Medvedev calls Lukashenko statements 'hysterical'
Russian President Dmitry Medvedev denounced Sunday statements by Belarus' Alexander Lukashenko that Moscow was supporting his opponents in the presidential election as hysterical and anti-Russian.
"The election campaign is totally built on anti-Russian subjects and hysterical accusations against Russia," Medvedev said in video posted on the Kremlin's website.
"With his statements President Lukashenko is not only trampling on diplomatic norms but also those of basic human decency," said Medvedev.
Lukashenko accused Russian companies on Friday of financing opposition politicians in Belarus ahead of the country's presidential elections in December.
He also took aim at Medvedev, accusing him of meddling in Belarus' election and saying that he should "concern himself more with Russia, it would be more useful."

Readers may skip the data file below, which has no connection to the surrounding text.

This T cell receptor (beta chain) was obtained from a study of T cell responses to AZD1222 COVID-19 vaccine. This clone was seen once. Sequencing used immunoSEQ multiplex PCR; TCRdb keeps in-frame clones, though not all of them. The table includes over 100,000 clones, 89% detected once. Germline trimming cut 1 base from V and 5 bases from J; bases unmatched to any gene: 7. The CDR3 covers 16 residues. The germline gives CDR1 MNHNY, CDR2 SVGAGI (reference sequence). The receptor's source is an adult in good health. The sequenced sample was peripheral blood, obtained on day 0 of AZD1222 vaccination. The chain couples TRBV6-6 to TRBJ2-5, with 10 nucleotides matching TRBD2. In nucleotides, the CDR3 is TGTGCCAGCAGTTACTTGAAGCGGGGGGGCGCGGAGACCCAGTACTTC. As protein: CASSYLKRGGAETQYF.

Lukashenko, who has been in power since 1994, was for years a loyal servant of Moscow and relied heavily on Russian subsidies to keep his country's economy afloat.
Relations between Minsk and Moscow have become increasingly prickly over the last months as Lukashenko, whose regime was once dubbed by Washington as Europe's last dictatorship, seeks closer ties with the West.
Russian television recently called Lukashenko a "psychopath".
"The Belarussian authorities are known for always seeking to create in the public's mind a foreign enemy," Medvedev said.
"Only before America served in this role, then Europe and the West in general. Now Russia has become one of the main enemies," he added.
© 2010 AFP